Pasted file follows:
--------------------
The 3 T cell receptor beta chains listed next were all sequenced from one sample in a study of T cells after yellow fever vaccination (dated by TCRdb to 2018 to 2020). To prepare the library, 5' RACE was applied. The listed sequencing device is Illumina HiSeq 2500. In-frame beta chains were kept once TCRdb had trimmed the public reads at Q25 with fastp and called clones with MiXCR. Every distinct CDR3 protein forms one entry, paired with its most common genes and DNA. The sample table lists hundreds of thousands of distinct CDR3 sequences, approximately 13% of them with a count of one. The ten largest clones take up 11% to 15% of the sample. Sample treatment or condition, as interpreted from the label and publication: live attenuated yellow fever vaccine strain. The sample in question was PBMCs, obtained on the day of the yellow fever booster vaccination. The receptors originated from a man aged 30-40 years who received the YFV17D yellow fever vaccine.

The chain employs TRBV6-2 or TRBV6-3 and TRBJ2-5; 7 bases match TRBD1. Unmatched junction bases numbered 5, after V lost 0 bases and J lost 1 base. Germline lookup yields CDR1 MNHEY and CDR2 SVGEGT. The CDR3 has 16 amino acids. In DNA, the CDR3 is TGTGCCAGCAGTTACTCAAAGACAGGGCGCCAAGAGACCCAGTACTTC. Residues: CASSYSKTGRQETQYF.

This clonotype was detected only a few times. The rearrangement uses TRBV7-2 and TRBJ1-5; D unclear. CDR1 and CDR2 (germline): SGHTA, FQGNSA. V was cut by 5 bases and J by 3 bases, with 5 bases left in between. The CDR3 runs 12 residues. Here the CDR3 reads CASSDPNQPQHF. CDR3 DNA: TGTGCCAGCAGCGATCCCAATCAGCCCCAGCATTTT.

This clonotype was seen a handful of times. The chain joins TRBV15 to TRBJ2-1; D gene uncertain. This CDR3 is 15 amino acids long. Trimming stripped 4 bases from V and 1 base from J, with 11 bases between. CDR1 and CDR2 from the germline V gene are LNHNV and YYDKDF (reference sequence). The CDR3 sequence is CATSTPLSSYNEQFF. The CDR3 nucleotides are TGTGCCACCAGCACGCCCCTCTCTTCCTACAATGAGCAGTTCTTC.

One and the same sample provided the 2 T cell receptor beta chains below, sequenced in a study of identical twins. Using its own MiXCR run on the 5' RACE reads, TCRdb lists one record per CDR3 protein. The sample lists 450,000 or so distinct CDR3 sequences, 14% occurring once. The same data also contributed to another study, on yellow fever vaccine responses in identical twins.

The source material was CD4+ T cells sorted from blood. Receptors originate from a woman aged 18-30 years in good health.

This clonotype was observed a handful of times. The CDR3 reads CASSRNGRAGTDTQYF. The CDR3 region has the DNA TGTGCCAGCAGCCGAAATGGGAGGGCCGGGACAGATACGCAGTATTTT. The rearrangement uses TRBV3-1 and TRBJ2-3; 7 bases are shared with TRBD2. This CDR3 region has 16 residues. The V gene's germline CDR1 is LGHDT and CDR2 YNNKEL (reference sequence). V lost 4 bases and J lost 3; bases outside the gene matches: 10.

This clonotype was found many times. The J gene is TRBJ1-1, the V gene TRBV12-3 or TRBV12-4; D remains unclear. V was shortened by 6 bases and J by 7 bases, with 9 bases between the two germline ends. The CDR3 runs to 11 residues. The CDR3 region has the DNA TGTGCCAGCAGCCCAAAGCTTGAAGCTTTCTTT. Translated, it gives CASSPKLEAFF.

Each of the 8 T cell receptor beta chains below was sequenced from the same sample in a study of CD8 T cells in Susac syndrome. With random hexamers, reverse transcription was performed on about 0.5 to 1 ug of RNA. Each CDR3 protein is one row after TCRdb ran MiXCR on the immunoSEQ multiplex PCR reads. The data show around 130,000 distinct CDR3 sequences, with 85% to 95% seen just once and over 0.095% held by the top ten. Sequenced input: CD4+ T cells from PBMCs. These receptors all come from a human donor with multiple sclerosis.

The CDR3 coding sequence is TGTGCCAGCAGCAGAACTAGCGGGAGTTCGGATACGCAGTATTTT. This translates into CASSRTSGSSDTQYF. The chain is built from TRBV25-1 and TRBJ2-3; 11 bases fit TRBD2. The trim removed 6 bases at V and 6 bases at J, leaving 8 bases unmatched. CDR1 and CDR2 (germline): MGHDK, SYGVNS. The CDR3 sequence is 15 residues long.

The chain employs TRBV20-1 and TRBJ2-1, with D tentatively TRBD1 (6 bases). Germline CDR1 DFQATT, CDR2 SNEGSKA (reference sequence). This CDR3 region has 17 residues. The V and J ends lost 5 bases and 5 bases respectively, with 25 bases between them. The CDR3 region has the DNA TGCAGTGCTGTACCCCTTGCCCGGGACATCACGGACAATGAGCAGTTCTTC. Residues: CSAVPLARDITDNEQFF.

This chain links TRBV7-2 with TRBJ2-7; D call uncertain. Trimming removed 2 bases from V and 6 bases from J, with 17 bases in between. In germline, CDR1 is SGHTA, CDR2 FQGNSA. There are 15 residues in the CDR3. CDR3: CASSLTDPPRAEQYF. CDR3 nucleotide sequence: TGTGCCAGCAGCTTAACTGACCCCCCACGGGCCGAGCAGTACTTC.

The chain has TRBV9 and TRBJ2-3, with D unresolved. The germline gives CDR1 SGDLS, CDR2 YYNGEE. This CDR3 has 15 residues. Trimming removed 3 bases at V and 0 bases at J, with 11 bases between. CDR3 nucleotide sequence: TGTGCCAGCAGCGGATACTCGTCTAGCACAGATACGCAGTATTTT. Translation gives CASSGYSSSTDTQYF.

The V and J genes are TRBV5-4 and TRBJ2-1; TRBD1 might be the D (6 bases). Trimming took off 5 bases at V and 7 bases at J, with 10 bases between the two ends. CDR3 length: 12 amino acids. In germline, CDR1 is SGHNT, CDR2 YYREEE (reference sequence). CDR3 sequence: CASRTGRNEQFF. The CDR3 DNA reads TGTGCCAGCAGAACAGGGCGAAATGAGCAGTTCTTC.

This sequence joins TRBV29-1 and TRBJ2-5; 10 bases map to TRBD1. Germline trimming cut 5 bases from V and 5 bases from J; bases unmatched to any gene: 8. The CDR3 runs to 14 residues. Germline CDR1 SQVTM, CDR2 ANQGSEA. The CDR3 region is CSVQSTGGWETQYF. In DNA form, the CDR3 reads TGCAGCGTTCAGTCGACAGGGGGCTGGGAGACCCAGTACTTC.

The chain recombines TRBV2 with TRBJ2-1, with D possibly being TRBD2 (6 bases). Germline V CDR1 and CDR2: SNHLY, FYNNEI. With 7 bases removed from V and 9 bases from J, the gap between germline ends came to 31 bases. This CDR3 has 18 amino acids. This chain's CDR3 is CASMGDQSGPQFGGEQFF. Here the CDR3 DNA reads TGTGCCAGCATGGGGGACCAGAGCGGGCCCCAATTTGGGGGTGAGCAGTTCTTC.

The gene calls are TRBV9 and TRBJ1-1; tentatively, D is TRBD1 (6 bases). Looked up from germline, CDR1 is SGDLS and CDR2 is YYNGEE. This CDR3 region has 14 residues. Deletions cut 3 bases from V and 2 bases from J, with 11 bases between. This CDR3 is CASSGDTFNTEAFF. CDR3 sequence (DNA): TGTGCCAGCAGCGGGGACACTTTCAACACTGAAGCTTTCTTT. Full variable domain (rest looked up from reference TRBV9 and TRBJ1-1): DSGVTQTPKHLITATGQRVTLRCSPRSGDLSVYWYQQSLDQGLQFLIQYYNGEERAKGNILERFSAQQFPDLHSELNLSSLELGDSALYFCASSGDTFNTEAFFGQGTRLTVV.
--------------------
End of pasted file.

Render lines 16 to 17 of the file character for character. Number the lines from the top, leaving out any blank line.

The chain recombines TRBV2 with TRBJ2-1, with D possibly being TRBD2 (6 bases). Germline V CDR1 and CDR2: SNHLY, FYNNEI. With 7 bases removed from V and 9 bases from J, the gap between germline ends came to 31 bases. This CDR3 has 18 amino acids. This chain's CDR3 is CASMGDQSGPQFGGEQFF. Here the CDR3 DNA reads TGTGCCAGCATGGGGGACCAGAGCGGGCCCCAATTTGGGGGTGAGCAGTTCTTC.

The gene calls are TRBV9 and TRBJ1-1; tentatively, D is TRBD1 (6 bases). Looked up from germline, CDR1 is SGDLS and CDR2 is YYNGEE. This CDR3 region has 14 residues. Deletions cut 3 bases from V and 2 bases from J, with 11 bases between. This CDR3 is CASSGDTFNTEAFF. CDR3 sequence (DNA): TGTGCCAGCAGCGGGGACACTTTCAACACTGAAGCTTTCTTT. Full variable domain (rest looked up from reference TRBV9 and TRBJ1-1): DSGVTQTPKHLITATGQRVTLRCSPRSGDLSVYWYQQSLDQGLQFLIQYYNGEERAKGNILERFSAQQFPDLHSELNLSSLELGDSALYFCASSGDTFNTEAFFGQGTRLTVV.